• 2 cups minus 2 tablespoons (8 1/2 ounces) cake flour
  • 1 ⅔ cups (8 1/2 ounces) bread flour
  • 1 ¼ teaspoons baking soda
  • 1 ½ teaspoons baking powder
  • 1 ½ teaspoons coarse salt
  • 2 ½ sticks (1 1/4 cups) unsalted butter
  • 1 ¼ cups (10 ounces) light brown sugar
  • 1 cup plus 2 tablespoons (8 ounces) granulated sugar
  • 2 large eggs
  • 2 teaspoons natural vanilla extract
  • 1 ¼ pounds bittersweet chocolate disks or fèves, at least 60 percent cacao content (Note: I substituted about 1/2 cup of chocolate disks for chopped walnuts) 
  •  Sea salt

Directions

  • Sift flours, baking soda, baking powder and salt into a bowl. Set aside.
  • Using a mixer fitted with paddle attachment, cream butter and sugars together until very light, about 5 minutes. Add eggs, one at a time, mixing well after each addition. Stir in the vanilla. Reduce speed to low, add dry ingredients and mix until just combined, 5 to 10 seconds. Drop chocolate pieces in and incorporate them without breaking them. Press plastic wrap against dough and refrigerate for 24 to 36 hours. Dough may be used in batches, and can be refrigerated for up to 72 hours.
  • When ready to bake, preheat oven to 350 degrees. Line a baking sheet with parchment paper or a nonstick baking mat. Set aside.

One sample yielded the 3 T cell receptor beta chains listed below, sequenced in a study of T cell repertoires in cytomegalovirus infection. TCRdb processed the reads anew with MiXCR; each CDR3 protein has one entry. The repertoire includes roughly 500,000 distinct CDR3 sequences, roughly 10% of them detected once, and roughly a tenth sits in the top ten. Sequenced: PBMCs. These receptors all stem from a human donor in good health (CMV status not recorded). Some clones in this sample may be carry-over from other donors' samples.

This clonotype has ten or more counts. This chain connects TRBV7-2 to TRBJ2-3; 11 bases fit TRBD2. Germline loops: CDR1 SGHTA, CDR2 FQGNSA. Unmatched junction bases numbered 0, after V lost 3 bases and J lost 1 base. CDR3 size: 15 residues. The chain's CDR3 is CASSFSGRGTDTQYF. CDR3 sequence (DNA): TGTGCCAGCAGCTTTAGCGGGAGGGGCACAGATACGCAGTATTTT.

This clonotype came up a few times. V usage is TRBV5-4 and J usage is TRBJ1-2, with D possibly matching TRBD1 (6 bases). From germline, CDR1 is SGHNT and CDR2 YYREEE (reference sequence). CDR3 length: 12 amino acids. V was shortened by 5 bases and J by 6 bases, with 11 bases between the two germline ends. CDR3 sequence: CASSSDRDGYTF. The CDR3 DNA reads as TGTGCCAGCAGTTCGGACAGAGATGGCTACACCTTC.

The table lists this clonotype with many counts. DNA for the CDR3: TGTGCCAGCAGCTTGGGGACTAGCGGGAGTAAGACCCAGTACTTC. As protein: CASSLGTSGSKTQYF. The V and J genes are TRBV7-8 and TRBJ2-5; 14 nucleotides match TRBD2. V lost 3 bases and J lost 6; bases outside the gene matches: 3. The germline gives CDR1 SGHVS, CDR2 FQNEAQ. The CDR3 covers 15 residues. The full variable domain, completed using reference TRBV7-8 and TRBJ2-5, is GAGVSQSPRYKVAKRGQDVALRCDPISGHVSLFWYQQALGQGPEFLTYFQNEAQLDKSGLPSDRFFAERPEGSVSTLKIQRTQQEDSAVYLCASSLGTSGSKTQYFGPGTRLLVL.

• Scoop 6 3 1/2-ounce mounds of dough (the size of generous golf balls) onto baking sheet, making sure to turn horizontally any chocolate pieces that are poking up; it will make for a more attractive cookie. Sprinkle lightly with sea salt and bake until golden brown but still soft, 18 to 20 minutes. Transfer sheet to a wire rack for 10 minutes, then slip cookies onto another rack to cool a bit more. Repeat with remaining dough, or reserve dough, refrigerated, for baking remaining batches the next day. Eat warm, with a big napkin.

 

Book Review: The Circle by Dave Eggers

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4/5 Stars.

Look, it’s didactic and heavy-handed, okay? And Eggers is sort of unabashedly prone to proselytizing. His protagonist is frustratingly meek. And maybe not all of his ideas are completely fresh. But none of this changes the fact that The Circle is a hell of a fun read. A serious page-turner. I didn’t want to put it down. It’s like an episode of Black Mirror—most notably Nosedive or The Entire History of You. I don’t even care about all the obvious flaws because I enjoyed it so much.

The Circle is the world’s largest internet company, and 24-year-old Mae is lucky enough to land an entry-level job there. If you’ve ever worked at a hip startup or a tech company, you’ll grin knowingly at Eggers’ satirical portrait of company culture: the ever-expanding number of computer screens per employee; the insistence that it’s not all about work, it’s also about community, but curiously enough, being part of the community starts to feel like work, too.